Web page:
The Nuclear Research and Consultancy Group (NRG) of the Netherlands has completed the irradiation testing in the High Flux Reactor of a new type of metal that will be used in a test programme of the International Thermonuclear Experimental Reactor (ITER).Blocks of Eurofer97 alloy steel (Image: Saarschmiede)
ITER is a major international project to build a 500 MW tokamak fusion device (requiring an input of 50 MW) designed to prove the feasibility of fusion as a large-scale and carbon-free source of energy. The European Union is contributing almost half of the cost of its construction, while the other six members (China, India, Japan, South Korea, Russia and the USA) are contributing equally to the rest. Under a revised schedule established by the Iter organisation in 2016, first plasma is planned for 2025, with deuterium-tritium fusion experiments commencing in 2035. Construction costs are expected to be around EUR20 billion (USD25 billion), with components contributed by the Iter members on an 'in-kind' basis.
Components and test set-ups in ITER are still being developed. One example is test set-ups inside which tritium is produced by interaction with the neutron radiation generated in the fusion reaction. These set-ups make use of a steel casing of which the material properties need to be characterised. For the process of tritium production, up to six different concepts have been developed globally, two of them in Europe. The most effective concept(s) will ultimately be used in future nuclear fusion reactors.
Together with Sweden's Studsvik, NRG is characterising Eurofer97-type alloy steel that is to be tested in ITER. Eurofer97 is a specially developed low-activation steel. NRG said the composition of the alloy is tailored in such a way that long term radioactivity after exposure to radiation in ITER, or to higher exposure in future fusion reactors, is significantly reduced. The test performed at NRG will be used to demonstrate that Eurofer97 is sufficiently resistant against the radiation environment in ITER.
NRG has irradiated Eurofer97 specimens in the High Flux Reactor under controlled conditions similar to those in ITER at 300˚C and 500˚C. A total of four irradiations with steel samples began at in December 2016 and was completed last year. The irradiated samples are now being transported back to Studsvik in Sweden to analyse the properties in detail. Studvik's analysis - which will focus on the brittleness of the material after irradiation, the microscopic changes that have taken place, and the extent to which material strength is affected - will show whether the materials are suitable for the test set-ups in ITER.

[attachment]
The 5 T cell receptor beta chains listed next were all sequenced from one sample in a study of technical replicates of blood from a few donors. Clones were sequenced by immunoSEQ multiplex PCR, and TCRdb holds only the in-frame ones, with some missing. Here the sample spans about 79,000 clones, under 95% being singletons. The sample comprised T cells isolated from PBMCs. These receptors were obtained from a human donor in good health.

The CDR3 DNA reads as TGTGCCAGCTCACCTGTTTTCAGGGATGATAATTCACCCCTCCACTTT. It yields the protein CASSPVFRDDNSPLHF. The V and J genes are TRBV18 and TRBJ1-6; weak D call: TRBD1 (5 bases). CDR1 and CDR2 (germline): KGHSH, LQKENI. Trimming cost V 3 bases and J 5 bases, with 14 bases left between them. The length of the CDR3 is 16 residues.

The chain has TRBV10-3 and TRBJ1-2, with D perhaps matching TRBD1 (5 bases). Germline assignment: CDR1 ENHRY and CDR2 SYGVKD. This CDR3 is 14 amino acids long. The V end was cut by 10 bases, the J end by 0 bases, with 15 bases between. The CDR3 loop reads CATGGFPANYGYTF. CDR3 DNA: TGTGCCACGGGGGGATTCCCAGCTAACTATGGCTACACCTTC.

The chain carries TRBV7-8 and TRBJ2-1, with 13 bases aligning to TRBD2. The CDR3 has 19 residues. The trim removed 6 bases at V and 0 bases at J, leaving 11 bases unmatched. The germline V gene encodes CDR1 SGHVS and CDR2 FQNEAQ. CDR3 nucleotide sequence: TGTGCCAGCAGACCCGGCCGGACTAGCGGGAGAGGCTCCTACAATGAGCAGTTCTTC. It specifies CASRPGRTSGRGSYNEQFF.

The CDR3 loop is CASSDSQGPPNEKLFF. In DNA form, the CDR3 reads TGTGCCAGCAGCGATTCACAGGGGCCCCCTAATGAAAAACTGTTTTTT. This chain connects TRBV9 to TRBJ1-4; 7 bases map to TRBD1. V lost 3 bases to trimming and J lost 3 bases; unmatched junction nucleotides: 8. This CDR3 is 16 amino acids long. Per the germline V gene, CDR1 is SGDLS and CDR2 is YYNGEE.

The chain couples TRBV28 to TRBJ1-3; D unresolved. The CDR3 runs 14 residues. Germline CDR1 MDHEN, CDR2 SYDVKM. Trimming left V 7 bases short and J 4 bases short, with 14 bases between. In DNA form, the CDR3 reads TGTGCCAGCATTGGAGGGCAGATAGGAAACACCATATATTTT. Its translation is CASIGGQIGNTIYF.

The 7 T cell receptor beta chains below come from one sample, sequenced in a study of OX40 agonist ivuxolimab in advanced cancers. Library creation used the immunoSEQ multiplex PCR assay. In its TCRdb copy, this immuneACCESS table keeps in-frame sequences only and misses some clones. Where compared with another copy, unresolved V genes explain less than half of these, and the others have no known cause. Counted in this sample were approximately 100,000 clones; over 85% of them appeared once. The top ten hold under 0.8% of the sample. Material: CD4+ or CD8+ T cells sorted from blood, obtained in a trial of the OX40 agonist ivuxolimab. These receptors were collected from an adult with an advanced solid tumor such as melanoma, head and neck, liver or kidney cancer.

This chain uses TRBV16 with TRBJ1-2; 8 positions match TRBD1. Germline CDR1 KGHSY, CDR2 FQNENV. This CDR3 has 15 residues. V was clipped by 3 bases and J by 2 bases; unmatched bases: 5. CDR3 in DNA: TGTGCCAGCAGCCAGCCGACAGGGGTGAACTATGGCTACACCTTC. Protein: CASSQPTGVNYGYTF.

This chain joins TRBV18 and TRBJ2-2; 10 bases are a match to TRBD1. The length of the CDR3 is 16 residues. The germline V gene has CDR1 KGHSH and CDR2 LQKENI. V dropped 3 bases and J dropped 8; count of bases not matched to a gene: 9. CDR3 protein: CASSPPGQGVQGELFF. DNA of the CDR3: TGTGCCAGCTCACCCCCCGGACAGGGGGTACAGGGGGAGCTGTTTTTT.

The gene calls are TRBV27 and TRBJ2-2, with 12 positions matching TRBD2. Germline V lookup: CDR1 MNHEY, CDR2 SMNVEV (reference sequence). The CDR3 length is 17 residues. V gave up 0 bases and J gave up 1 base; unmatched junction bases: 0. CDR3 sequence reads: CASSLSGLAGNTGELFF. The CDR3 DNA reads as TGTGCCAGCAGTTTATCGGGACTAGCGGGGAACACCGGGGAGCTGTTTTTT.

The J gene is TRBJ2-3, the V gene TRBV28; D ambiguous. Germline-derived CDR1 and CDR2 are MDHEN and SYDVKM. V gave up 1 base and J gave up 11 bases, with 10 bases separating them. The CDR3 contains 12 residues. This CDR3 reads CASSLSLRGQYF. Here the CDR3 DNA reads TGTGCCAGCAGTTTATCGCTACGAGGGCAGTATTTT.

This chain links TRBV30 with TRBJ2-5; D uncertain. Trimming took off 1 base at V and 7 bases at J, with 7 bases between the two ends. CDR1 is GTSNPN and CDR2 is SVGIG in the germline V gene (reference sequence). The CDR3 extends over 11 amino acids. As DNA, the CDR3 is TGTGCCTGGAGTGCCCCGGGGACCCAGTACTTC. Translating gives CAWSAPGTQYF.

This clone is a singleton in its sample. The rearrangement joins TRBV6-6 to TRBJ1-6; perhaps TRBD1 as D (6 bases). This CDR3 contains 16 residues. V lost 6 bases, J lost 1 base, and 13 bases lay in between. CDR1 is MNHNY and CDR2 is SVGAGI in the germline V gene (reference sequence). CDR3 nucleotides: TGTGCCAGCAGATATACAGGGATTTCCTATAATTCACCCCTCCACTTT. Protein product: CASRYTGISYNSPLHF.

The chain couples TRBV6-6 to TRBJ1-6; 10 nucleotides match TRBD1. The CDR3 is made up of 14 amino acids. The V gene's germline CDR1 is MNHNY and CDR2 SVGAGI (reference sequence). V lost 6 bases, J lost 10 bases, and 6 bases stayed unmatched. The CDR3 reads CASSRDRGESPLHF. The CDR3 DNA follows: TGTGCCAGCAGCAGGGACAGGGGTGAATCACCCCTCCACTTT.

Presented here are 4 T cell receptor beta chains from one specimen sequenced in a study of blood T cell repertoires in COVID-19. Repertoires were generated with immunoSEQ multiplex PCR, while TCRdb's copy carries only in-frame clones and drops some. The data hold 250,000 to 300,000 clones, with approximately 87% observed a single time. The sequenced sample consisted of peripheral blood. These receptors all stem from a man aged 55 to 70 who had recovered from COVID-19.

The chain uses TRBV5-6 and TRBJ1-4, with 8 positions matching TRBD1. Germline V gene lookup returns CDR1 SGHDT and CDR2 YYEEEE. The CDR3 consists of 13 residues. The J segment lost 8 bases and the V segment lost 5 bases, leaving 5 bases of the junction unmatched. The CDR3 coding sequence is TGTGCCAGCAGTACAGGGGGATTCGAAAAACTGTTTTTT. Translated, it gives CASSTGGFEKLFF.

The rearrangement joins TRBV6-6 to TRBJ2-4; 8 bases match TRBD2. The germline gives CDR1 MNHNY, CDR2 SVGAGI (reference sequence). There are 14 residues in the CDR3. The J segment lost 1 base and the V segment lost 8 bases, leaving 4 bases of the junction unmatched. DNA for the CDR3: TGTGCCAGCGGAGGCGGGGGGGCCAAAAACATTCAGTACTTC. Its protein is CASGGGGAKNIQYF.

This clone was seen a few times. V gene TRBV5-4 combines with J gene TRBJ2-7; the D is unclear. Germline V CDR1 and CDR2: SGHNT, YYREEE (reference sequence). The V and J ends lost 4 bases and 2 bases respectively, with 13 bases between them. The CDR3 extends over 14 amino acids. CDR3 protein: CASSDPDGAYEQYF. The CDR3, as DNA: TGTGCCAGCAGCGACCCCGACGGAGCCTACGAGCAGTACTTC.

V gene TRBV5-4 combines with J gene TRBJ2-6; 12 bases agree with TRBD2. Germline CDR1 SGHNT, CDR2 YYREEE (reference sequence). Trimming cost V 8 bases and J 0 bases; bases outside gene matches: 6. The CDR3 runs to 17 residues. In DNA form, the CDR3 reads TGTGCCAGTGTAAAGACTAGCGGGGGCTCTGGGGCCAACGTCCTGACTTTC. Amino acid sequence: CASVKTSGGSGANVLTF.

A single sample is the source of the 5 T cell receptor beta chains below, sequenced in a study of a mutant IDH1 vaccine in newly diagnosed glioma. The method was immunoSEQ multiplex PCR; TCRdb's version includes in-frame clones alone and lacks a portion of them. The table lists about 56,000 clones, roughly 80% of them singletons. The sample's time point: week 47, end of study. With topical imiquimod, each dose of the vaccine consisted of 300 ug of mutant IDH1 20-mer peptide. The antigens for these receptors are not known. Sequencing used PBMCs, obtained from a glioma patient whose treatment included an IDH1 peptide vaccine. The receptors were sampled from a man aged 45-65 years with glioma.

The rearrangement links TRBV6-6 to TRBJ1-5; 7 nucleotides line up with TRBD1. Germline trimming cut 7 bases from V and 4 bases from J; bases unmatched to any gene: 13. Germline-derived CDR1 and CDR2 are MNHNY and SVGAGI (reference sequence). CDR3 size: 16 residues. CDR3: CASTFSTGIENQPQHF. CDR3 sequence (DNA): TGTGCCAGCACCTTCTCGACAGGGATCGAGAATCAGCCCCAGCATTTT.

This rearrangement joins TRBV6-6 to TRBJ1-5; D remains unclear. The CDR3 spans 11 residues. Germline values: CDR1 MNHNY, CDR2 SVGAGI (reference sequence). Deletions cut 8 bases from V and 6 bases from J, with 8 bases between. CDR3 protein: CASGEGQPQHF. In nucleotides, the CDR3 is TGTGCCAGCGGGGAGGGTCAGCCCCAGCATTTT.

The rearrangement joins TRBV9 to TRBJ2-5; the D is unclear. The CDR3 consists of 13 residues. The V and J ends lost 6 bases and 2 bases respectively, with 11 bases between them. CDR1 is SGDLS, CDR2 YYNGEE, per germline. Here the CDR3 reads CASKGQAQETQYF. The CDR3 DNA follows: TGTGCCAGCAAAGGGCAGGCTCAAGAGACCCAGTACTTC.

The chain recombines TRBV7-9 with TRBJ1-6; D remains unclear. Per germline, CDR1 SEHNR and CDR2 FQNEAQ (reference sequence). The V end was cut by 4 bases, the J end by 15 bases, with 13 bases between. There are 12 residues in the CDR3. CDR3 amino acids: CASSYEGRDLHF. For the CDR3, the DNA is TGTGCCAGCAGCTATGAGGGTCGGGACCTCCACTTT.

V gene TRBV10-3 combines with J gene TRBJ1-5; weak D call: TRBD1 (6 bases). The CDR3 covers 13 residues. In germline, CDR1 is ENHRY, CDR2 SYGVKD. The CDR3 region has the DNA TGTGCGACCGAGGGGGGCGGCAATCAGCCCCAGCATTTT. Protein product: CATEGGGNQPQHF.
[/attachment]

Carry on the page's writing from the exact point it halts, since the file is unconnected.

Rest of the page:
This work has been financed by Fusion for Energy (F4E), the EU organisation managing Europe's contribution to ITER. F4E receives funding from the EU budget. Studsvik and NRG, its subcontractor, were awarded a contract in October 2015 by Europe for a detailed technical analysis the physical and mechanical properties of Eurofer97.
"Among its many advantages, this steel responds well to neutron activation and offers good resistance to neutron irradiation," according to the Iter Organisation. "It is compatible with liquid metal and ceramic breeders and its properties seem to respond well at high temperatures."
F4E has contracted Germany's Saarschmiede GmbH to deliver various Eurofer97 finished products. A total of about 27 tonnes will be manufactured in the form of special plates and bars of various thicknesses from 1.2 mm to 45 mm. Saarschmiede also produced bars of the alloy for research purposes.
The High Flux Reactor in Petten plays an important role in the production of medical isotopes, but is also used for materials testing.
Researched and written by World Nuclear News